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In an article written for CNN titled “School Lunch Shaming: ‘No one believes we do this to kids’: Will Congress end school lunch shaming?” by Heather Long in May of 2017, Long sheds light on what Congress is trying to do to end the habit of lunch shaming at school. Unless someone has firsthand experience with this issue, some may not know that this is a horrible issue in America. This is why it is so important that Long, wrote this article.
She used facts and interviews to support her article. It is an issue that started long before her writing and has continued still today. This is why We, as Americans, need to stand together, look at the facts and put a stop to lunch shaming at school. The United States needs to focus on properly feeding our children at school, instead of some of the other issues that are focused on.
Long’s expository report on lunch shaming at schools gave some great insight on what Congress is doing to stop this act.
Her article does not give the reader her stance on the subject, but rather facts and interviews with people who are concerned and aware of the ongoing problem. She has the readers see from different points of view, the concern for these children. She has used pathos in this article by using the emotions of the people she is writing about. By doing this, she is giving her readers first-hand experience of some of the children this is affecting, and what they have to go through.
“We want schools to work with parents, not target the student, to address outstanding lunch payments,” said Republican Congressman Rodney Davis (Long 2017). A bill was introduced called the Anti-Lunch Shaming Act of 2017 to end the harm this is doing to children. An article written on the same subject in the New York Times in April of 2017 by Bettina Elias Siegel titled “Shaming Children So Parents Will Pay the School Lunch Bill”, Siegel says that Minnesota and the San Francisco Unified School District are also working on changing their policies. After New Mexico adopted the bill a spokesperson for the Albuquerque Public Schools said, “Our biggest hope for this bill is that no student will have to contemplate what meal they are going to get.” (Siegel 2017)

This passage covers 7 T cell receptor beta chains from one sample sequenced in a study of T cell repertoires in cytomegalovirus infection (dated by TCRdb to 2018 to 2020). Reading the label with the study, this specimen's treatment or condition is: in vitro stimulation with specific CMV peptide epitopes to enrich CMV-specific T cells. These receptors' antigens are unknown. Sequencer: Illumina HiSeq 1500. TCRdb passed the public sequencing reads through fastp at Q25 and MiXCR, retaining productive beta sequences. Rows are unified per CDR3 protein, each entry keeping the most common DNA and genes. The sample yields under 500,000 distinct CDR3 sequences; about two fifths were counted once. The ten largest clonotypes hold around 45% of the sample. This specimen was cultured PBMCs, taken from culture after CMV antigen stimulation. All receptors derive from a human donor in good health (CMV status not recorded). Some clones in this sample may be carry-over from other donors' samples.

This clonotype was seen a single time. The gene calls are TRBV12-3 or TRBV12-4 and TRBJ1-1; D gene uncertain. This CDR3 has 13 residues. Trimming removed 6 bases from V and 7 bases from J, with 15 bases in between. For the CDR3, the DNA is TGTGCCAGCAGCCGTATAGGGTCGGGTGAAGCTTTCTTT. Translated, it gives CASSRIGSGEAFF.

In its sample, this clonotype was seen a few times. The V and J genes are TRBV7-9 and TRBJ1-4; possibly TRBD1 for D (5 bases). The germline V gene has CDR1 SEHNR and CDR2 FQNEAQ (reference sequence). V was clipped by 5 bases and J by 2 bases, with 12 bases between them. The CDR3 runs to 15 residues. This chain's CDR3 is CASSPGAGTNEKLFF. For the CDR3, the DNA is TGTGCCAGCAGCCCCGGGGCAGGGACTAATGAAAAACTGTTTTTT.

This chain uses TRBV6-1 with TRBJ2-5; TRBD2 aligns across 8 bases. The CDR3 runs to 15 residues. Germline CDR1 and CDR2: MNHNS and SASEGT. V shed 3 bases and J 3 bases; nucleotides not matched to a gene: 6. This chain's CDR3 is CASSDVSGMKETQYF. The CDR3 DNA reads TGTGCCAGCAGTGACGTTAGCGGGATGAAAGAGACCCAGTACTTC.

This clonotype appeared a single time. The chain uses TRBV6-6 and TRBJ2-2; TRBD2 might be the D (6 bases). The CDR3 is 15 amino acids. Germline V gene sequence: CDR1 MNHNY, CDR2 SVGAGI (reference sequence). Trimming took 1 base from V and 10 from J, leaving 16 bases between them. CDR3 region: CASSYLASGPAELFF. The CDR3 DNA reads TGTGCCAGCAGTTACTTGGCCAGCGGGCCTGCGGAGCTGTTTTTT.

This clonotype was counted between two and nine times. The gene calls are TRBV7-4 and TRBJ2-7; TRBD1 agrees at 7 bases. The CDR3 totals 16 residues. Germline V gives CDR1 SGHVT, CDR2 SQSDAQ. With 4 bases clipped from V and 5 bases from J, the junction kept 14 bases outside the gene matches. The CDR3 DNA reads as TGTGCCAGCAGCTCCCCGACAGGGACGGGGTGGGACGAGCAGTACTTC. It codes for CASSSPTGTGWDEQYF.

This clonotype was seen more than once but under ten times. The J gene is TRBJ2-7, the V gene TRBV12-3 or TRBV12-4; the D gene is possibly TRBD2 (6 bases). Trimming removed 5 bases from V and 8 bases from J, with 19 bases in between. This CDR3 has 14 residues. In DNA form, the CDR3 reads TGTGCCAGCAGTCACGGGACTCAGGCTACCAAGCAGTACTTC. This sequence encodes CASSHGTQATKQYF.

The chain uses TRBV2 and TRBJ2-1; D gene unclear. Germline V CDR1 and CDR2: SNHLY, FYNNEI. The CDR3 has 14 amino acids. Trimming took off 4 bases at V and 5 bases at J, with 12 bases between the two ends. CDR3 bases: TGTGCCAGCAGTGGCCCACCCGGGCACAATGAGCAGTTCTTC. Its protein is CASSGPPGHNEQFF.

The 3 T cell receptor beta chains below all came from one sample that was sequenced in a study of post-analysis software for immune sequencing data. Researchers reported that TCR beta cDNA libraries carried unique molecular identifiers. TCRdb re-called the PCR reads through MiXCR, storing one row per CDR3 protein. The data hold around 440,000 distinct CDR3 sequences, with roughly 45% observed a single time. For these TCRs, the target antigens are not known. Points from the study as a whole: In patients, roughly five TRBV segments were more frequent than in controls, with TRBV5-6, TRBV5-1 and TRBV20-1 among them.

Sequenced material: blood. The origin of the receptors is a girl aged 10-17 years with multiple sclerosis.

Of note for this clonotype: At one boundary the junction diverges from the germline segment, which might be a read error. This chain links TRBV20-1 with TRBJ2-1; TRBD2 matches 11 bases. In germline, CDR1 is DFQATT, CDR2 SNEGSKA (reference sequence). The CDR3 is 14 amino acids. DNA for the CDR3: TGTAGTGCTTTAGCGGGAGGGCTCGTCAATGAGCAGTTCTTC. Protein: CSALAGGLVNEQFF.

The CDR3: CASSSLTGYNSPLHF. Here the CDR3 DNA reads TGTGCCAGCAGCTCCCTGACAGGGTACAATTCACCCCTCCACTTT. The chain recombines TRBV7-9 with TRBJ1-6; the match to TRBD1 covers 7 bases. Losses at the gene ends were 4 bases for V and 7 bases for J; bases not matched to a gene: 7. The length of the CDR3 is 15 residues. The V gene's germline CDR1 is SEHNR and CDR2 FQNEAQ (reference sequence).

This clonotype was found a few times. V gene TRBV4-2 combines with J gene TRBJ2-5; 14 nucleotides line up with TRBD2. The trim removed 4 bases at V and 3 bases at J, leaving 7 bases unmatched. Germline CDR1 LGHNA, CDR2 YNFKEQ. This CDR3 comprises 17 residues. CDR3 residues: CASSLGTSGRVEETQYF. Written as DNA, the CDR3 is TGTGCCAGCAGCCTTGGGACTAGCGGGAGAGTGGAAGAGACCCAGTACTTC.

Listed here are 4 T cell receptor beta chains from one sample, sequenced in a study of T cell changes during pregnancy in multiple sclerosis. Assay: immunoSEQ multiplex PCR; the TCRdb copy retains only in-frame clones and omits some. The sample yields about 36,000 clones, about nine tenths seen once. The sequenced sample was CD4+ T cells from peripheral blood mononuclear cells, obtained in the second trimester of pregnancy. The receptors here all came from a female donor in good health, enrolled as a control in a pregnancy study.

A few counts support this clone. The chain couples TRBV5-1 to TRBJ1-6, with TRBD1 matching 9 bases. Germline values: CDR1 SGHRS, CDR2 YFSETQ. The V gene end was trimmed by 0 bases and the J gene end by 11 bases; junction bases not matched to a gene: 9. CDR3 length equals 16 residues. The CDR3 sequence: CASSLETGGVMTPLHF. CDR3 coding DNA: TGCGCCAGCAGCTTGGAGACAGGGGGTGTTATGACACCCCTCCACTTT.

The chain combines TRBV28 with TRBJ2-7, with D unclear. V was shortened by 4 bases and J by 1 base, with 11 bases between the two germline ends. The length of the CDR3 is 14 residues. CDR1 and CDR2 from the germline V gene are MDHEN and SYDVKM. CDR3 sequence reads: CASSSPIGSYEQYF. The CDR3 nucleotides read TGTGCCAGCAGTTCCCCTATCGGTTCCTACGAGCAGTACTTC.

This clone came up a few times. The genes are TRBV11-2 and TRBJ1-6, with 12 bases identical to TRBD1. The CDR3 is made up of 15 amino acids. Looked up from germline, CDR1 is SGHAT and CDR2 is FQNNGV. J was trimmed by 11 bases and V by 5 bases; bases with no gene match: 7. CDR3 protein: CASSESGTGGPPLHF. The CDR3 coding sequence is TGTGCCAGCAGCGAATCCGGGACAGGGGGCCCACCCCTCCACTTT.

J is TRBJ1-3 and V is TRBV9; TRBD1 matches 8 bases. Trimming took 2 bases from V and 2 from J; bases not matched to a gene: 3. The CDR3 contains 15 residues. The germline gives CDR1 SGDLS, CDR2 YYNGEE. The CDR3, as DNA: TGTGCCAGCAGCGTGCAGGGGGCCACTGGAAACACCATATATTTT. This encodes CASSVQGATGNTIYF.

The author in the New York Times article also uses expository writing, as well. She also uses the pathos approach, by using the emotion of the people that she is writing about. She interviews students, staff, and uses facts from various sources. These sources are the Department of Agriculture, school districts, and organizations. Siegel, like Long does not give readers her position on the topic. Instead, they both use their sources to spark emotion in their articles. Each author is bringing up a topic that is not talked about, yet it is happening every day in our school systems. It not only hurts our children, but it hurts the hearts of the cafeteria workers as well. Take for example a worker in Pennsylvania that quit her job after being forced to a lunch from a child with an unpaid bill (Siegel 2017.) While not all cafeteria workers feel bad enough to quit their jobs, it does put them in a position of making a very sad decision.
There is more that needs to be done. Without attention being drawn to the issue less will be known. With the Department of Agriculture imposing a July first deadline for states to establish policies on how to treat children who cannot pay for food (Siegel 2017) this issue may not have ever been brought up. “It has been a longstanding issue in schools, one that’s gone on for decades,” said Kevin W. Concannon. There are “preferred alternatives” that the department offers.
Although neither author provides a viewpoint on how they feel about this topic, it is clear how the people in their articles feel. It is not hard for the reader to come to their own conclusion that this an awful problem in our school systems. Both authors were able to provide evidence to show how children are being shamed. This can not only hinder their ability to learn during the day, but also have lasting negative effects. It’s not like these children are in jail, they are in school. This is why we need to stand together, look at the facts, and end lunch shamming for good. This is why the United States government needs to get involved and focus their efforts on feeding these children an appropriate meal, instead of focusing on most of the issues they are choosing to focus on.
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